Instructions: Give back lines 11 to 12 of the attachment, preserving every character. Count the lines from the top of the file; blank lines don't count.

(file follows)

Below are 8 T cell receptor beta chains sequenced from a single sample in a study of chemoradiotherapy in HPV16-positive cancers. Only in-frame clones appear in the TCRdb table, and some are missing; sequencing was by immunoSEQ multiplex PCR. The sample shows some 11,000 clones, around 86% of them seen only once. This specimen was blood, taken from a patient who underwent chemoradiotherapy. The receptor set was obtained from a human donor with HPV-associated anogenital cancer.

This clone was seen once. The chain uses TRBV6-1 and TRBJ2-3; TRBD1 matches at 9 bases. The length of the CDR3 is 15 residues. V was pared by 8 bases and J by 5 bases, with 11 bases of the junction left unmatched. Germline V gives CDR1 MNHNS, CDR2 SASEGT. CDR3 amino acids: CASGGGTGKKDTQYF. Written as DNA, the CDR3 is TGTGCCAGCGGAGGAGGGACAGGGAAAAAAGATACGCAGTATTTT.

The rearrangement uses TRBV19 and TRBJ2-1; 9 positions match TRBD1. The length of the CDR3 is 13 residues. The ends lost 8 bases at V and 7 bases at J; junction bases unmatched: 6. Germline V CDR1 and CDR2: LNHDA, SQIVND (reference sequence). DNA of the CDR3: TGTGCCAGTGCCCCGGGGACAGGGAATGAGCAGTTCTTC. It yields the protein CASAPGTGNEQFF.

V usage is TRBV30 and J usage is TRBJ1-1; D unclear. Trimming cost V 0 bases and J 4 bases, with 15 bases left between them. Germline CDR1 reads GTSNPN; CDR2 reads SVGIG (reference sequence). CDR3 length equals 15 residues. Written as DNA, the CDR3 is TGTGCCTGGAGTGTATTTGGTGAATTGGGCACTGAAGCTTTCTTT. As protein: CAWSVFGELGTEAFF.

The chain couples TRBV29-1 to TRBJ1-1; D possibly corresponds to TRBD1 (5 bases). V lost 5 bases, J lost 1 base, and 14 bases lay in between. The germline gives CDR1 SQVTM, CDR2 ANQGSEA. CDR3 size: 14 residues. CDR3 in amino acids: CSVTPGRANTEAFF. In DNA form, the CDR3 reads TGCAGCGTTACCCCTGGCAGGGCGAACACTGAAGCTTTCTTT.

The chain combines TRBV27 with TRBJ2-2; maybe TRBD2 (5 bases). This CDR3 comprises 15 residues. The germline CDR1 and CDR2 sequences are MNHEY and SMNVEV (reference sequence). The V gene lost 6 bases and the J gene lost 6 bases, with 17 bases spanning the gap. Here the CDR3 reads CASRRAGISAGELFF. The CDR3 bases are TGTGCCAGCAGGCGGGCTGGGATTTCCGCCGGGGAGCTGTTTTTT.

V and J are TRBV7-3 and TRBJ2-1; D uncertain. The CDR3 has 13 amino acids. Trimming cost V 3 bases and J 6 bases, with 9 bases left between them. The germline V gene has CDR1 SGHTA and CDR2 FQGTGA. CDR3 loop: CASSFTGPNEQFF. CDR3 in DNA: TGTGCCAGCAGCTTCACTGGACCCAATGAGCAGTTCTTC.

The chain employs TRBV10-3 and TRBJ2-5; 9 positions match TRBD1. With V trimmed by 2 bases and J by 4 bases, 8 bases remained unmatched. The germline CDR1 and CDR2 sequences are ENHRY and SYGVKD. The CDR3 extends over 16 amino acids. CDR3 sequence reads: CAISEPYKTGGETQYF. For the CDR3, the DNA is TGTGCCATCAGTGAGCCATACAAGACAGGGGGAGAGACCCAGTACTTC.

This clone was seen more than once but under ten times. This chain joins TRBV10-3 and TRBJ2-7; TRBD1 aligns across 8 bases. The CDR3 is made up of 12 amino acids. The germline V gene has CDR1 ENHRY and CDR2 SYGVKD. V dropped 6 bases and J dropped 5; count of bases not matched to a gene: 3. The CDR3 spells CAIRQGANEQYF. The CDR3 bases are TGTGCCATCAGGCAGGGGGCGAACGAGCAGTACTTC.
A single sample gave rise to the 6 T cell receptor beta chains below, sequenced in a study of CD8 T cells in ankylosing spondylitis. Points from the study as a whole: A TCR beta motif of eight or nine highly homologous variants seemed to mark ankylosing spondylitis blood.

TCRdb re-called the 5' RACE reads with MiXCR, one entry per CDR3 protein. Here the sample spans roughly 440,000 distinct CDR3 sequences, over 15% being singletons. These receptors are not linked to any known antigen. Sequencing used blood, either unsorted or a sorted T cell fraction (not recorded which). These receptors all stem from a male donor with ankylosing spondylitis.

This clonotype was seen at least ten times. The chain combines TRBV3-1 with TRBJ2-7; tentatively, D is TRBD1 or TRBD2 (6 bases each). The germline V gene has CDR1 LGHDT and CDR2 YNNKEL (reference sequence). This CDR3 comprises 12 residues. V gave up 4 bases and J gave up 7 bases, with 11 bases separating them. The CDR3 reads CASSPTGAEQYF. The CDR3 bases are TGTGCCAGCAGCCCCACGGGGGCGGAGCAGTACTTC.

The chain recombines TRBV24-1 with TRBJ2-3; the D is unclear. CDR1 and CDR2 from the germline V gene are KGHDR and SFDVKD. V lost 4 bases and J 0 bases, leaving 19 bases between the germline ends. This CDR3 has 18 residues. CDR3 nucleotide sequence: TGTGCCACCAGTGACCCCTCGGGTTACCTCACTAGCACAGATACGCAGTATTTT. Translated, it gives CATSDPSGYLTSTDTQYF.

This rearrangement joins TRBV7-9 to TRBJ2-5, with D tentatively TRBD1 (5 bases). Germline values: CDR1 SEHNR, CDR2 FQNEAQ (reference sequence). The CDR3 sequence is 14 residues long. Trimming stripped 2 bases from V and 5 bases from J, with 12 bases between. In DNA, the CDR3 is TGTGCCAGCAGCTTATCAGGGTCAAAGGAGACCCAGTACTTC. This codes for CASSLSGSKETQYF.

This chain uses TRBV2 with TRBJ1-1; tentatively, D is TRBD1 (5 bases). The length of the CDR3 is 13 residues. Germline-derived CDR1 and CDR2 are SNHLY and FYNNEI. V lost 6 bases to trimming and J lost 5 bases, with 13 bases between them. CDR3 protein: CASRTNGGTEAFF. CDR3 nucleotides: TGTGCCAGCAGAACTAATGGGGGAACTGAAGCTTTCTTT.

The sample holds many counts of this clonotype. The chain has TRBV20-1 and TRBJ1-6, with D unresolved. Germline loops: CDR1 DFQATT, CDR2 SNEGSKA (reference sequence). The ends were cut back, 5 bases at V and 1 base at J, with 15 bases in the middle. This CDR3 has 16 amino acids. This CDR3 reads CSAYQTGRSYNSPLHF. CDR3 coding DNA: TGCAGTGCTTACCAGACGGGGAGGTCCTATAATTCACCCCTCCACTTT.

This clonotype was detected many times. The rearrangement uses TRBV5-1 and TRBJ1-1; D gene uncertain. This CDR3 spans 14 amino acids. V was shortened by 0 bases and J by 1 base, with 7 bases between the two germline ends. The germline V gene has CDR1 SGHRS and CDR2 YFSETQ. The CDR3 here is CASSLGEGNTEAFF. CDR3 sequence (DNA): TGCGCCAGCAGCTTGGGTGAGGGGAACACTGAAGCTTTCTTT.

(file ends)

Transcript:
TCRdb re-called the 5' RACE reads with MiXCR, one entry per CDR3 protein. Here the sample spans roughly 440,000 distinct CDR3 sequences, over 15% being singletons. These receptors are not linked to any known antigen. Sequencing used blood, either unsorted or a sorted T cell fraction (not recorded which). These receptors all stem from a male donor with ankylosing spondylitis.

This clonotype was seen at least ten times. The chain combines TRBV3-1 with TRBJ2-7; tentatively, D is TRBD1 or TRBD2 (6 bases each). The germline V gene has CDR1 LGHDT and CDR2 YNNKEL (reference sequence). This CDR3 comprises 12 residues. V gave up 4 bases and J gave up 7 bases, with 11 bases separating them. The CDR3 reads CASSPTGAEQYF. The CDR3 bases are TGTGCCAGCAGCCCCACGGGGGCGGAGCAGTACTTC.